At the age of seventeen my parents gave me the opportunity of a lifetime, and it truly was a life-changing experience. I spent six weeks of the summer between my junior and senior years of high school participating in NFTY (National Federation of Temple Youth) Urban Mitzvah Corps, an intense summer program designed to “provide participants with an authentic opportunity to explore their Jewish identities through the lens of social justice and tikkun olam (repairing the world).” Participants choose jobs sites and volunteer for three weeks at a time. I spent three weeks at Camp Daisy, a day camp for children with developmental disabilities, and that was it. I was hooked. My track was set. 

Little did I know that my professional life would eventually come full circle.

life comes full circle; Removing the Stumbling BlockAfter high school I went on to Rutgers University to master in Psychology while pursuing certifications in both special and elementary education. I worked for six years in a public school district renowned for its special education programs and I remained focused as a classroom teacher while completing a Master’s program in Counseling Psychology.

I left the classroom when my son was born, only to quickly realize how much I missed it. Not ready to return to full time work, I called my local synagogue to explore the possibility of substitute teaching. To my surprise, they were seeking a seventh grade teacher. I immediately conveyed my interest, sharing that I had been a middle school special education teacher. To this day, I still joke that I could hear my now colleague drooling over the phone when she heard me say “special education”.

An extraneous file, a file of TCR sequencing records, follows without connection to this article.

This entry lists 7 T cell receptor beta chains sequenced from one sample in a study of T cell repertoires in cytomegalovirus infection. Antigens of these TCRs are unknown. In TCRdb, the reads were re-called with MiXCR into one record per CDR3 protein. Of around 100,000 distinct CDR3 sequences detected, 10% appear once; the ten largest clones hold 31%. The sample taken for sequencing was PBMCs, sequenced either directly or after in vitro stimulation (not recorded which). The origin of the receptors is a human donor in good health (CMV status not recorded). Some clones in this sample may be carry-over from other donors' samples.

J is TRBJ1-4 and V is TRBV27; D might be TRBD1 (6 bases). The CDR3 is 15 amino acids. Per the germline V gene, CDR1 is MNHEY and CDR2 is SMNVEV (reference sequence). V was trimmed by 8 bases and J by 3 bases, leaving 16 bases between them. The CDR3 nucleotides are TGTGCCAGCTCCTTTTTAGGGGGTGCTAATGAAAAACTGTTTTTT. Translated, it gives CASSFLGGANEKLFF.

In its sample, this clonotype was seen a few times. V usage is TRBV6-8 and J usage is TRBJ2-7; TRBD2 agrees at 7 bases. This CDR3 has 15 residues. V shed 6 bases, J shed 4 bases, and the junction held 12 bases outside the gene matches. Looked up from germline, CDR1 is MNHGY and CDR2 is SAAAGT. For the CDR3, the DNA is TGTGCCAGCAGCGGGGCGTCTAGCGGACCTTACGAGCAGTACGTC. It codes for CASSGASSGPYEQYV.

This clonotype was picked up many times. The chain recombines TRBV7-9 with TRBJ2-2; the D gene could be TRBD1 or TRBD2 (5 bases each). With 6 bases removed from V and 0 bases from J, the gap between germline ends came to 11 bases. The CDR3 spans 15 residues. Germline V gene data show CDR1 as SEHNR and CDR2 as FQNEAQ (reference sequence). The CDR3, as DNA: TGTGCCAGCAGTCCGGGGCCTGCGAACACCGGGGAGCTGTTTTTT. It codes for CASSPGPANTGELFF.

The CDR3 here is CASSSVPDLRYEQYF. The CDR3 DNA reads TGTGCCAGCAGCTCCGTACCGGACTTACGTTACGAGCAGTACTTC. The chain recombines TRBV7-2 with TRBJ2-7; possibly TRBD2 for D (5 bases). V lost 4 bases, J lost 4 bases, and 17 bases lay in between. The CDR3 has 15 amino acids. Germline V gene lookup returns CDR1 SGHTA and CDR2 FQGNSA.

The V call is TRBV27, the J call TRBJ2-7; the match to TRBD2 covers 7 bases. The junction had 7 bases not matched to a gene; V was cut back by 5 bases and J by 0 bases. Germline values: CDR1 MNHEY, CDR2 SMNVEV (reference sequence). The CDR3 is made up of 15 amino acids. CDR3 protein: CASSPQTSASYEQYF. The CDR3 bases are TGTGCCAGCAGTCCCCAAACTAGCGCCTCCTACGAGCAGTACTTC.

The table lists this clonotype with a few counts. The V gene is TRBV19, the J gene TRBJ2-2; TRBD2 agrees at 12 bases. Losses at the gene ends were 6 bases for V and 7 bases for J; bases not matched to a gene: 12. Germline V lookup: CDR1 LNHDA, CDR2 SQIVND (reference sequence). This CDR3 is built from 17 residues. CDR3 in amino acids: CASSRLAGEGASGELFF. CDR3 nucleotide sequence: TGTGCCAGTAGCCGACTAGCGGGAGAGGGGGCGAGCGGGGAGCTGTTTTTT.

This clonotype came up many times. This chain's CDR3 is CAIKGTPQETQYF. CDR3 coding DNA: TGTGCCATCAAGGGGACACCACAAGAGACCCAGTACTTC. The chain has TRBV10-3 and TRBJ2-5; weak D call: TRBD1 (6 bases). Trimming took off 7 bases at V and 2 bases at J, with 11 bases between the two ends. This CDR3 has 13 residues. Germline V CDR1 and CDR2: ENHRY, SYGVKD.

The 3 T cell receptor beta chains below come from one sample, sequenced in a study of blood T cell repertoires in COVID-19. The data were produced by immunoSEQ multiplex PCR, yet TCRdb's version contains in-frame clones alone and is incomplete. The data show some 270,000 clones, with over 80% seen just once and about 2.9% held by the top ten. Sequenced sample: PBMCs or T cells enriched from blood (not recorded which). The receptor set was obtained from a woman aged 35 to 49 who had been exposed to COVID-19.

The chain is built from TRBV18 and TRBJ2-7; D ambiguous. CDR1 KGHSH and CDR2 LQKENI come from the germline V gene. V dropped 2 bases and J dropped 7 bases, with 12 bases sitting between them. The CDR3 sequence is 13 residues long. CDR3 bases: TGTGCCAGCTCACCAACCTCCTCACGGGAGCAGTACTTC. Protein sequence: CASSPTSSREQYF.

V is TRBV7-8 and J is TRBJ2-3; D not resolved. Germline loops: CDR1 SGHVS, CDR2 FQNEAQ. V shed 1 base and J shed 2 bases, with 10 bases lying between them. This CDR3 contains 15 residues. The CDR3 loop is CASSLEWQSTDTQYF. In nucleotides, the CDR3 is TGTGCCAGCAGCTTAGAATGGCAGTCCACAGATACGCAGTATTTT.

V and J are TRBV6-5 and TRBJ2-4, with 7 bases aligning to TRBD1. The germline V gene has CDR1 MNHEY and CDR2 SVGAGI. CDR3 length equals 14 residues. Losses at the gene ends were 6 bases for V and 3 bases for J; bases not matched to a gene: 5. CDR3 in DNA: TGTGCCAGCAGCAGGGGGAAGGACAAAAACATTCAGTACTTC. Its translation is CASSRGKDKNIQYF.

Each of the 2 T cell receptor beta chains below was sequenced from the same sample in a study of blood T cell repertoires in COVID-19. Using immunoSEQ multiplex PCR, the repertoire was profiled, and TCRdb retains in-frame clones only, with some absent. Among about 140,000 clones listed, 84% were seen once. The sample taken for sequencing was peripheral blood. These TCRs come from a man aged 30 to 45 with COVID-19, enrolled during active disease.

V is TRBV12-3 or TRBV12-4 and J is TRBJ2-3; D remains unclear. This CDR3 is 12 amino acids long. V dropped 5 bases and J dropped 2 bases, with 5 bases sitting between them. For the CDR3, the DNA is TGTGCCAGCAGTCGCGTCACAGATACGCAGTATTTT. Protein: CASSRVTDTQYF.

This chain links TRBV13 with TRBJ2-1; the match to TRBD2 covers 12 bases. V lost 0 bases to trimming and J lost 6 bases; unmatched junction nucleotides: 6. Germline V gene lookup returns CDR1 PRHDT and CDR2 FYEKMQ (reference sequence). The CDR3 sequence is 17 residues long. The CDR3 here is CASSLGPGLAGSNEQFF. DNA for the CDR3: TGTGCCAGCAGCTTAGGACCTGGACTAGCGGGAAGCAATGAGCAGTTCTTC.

You see, like many congregations, ours was struggling to meet the needs of diverse learners. Most professional Jewish educators and teachers did not have any mandatory training or formal experience with learning challenges or disabilities (they still don’t – but that’s another story for another day), and as a result, synagogues were often turning families away.

And so my worlds collided, beautifully. I brought my experience and expertise in special education to the world of Jewish education, and discovered that it was a perfect fit.

My personal vision as a Jewish Educator is to ensure that all children have an equal opportunity to attend a safe, challenging and engaging program, where they can explore their heritage, form authentic relationships and live meaningful Jewish lives. 

I am so fortunate to be able to share what I have learned with others. It is an honor that our synagogue’s program and inclusive practice can serve as a model to others. I take great pride in opportunities to consult with other congregations seeking to do this work. I love leading workshops and training sessions for teachers, teens, clergy and lay leaders to help them to do what I know is right and just. 

Inclusion of individuals with disabilities and Judaism belong together. 

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Intentionally Teaching a Message of Inclusion – “An Ugly Encounter”

To be truly successful, inclusion of individuals with disabilities must be “what we do”. When we lead by example, modeling inclusion within our faith communities, we let our constituents know that it is our expectation that they will treat one another with dignity and respect.  

Lead by example, model inclusion; Removing the Stumbling Block

Sometimes, however, that’s not quite enough. Sometimes this belief and commitment doesn't fully move from expectation to good intentions to action. This is when the value of inclusion must be intentionally taught.